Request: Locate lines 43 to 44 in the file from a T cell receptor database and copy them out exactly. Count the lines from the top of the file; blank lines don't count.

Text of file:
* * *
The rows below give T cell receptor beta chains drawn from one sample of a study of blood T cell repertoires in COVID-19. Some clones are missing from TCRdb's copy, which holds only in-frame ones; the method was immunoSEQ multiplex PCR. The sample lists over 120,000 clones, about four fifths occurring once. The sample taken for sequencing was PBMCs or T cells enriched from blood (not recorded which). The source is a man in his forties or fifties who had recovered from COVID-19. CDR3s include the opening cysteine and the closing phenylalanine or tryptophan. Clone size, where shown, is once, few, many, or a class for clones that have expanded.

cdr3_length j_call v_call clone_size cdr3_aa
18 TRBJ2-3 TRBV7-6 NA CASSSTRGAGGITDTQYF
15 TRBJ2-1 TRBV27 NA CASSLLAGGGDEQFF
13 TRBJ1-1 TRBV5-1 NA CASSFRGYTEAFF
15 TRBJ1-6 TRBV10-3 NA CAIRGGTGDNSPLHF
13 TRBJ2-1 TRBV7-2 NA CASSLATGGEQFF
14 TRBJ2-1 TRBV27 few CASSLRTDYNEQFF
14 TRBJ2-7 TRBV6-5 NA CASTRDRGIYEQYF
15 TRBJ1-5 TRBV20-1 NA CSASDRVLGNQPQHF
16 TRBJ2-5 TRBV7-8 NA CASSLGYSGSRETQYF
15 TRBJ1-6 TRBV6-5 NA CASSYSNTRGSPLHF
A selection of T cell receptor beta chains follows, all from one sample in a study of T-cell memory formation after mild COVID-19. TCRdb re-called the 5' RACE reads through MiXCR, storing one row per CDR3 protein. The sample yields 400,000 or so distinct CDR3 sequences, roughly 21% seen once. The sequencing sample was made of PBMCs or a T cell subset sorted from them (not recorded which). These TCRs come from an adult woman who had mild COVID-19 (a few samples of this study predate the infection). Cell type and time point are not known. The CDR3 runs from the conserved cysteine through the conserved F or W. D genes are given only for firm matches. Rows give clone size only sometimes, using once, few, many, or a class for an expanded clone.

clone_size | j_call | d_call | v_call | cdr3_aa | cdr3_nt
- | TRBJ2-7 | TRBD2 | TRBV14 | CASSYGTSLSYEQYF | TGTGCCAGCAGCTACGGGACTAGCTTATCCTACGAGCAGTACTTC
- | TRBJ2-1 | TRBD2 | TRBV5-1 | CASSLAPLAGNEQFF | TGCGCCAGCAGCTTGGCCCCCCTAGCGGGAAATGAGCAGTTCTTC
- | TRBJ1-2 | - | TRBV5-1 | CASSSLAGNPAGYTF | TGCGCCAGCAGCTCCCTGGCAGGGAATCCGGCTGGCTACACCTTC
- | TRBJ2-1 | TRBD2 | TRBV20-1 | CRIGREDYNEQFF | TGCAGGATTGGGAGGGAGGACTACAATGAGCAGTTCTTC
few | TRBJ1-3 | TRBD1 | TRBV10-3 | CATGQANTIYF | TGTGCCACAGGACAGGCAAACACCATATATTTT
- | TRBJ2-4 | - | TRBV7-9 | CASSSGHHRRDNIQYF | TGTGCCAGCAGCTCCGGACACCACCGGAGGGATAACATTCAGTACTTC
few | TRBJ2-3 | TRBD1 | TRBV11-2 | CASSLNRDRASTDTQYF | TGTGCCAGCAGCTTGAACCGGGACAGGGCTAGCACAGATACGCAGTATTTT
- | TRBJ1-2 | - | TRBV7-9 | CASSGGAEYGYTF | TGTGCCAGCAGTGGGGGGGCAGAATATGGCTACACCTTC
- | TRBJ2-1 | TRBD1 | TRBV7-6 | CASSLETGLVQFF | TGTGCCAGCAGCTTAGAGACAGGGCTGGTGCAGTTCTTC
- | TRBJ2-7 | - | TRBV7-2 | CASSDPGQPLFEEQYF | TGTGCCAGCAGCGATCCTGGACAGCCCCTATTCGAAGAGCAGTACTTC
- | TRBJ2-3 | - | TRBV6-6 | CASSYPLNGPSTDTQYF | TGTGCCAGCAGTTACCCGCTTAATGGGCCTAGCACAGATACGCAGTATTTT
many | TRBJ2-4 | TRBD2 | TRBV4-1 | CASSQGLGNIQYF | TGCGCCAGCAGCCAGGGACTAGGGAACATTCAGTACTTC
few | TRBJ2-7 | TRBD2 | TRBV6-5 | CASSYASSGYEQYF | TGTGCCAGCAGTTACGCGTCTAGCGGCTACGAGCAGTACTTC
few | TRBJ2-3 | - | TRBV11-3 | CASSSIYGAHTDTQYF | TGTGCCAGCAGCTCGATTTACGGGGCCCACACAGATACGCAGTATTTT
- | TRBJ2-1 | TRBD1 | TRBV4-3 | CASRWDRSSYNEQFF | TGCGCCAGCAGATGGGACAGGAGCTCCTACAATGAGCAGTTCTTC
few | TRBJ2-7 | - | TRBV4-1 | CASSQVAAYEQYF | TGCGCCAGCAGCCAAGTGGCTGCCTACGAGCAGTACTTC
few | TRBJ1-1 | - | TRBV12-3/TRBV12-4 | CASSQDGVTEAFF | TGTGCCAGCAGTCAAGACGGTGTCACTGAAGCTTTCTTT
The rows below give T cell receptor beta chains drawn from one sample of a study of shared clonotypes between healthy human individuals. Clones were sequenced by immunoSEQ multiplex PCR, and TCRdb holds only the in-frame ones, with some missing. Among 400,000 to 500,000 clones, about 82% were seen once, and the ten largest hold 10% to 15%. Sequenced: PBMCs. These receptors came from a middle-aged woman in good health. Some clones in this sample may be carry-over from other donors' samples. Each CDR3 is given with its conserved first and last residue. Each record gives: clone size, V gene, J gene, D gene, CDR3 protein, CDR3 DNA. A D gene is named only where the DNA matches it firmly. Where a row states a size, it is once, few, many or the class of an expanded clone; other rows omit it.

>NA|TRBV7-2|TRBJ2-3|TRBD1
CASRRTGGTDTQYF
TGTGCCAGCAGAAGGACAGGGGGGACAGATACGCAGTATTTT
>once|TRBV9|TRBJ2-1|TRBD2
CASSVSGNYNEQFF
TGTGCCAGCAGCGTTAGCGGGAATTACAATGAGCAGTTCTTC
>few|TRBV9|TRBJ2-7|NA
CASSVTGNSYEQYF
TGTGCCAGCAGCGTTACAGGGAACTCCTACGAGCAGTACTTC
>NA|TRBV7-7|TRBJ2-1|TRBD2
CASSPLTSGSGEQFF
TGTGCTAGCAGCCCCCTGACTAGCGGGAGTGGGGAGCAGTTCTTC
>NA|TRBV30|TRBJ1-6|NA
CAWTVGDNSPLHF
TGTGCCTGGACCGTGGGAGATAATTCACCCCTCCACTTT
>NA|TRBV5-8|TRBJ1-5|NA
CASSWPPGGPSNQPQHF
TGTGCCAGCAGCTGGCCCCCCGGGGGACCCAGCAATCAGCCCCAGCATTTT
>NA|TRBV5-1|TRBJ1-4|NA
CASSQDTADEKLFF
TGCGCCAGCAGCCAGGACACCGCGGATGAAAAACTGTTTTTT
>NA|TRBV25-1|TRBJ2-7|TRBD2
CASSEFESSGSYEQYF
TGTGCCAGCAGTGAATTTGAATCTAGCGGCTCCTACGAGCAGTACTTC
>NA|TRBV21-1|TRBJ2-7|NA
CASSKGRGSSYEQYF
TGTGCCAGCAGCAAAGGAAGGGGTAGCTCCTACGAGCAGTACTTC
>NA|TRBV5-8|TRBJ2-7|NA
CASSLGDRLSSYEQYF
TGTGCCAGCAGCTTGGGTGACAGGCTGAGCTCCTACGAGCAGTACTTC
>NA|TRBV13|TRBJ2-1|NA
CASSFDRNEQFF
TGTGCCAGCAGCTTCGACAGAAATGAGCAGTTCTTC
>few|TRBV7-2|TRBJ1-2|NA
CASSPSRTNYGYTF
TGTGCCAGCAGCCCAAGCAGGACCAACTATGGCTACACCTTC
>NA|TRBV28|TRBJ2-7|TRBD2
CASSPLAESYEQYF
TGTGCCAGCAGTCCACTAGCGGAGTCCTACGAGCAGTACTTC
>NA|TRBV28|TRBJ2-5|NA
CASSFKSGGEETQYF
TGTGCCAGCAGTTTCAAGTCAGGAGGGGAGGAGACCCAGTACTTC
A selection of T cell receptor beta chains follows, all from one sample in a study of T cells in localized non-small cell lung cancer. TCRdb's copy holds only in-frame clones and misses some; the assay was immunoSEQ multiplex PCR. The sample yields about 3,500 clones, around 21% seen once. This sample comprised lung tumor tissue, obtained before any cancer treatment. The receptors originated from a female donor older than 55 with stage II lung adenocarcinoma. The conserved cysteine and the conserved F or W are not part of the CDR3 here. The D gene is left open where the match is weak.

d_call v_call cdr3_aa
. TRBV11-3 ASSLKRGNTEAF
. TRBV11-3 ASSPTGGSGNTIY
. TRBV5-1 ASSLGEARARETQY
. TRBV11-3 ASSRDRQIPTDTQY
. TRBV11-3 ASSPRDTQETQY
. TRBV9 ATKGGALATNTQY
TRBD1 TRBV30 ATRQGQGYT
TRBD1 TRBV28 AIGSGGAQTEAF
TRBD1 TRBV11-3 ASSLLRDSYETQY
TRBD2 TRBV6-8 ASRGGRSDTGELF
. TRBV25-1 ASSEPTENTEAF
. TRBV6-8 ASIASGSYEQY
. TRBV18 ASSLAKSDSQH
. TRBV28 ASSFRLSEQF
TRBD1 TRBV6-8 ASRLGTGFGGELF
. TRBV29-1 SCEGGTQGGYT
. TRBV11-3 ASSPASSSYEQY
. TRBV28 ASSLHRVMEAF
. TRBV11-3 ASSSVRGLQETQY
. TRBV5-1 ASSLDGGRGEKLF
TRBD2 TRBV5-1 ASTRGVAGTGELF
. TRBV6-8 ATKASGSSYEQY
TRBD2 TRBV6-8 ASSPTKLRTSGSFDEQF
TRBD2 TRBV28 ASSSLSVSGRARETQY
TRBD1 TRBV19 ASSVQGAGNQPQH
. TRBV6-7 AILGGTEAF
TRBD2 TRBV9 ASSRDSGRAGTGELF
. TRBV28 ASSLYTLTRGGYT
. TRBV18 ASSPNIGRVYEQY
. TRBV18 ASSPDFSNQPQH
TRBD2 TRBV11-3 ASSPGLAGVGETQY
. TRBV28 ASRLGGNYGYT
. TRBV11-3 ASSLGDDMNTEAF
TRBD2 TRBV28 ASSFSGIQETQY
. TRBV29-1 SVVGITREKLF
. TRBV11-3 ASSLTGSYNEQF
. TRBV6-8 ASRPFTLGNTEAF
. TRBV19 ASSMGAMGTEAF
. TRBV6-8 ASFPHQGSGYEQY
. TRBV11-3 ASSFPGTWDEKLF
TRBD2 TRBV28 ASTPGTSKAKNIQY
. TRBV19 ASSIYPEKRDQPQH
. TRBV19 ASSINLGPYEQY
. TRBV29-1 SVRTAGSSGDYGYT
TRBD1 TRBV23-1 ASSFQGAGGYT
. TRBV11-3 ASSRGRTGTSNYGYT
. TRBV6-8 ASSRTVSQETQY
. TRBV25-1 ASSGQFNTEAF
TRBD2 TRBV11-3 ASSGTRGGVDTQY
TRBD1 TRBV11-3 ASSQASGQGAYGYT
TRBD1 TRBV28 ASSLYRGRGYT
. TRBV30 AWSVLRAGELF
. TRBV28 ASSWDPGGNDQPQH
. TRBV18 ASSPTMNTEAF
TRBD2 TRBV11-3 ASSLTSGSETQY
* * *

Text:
CASSPLTSGSGEQFF
TGTGCTAGCAGCCCCCTGACTAGCGGGAGTGGGGAGCAGTTCTTC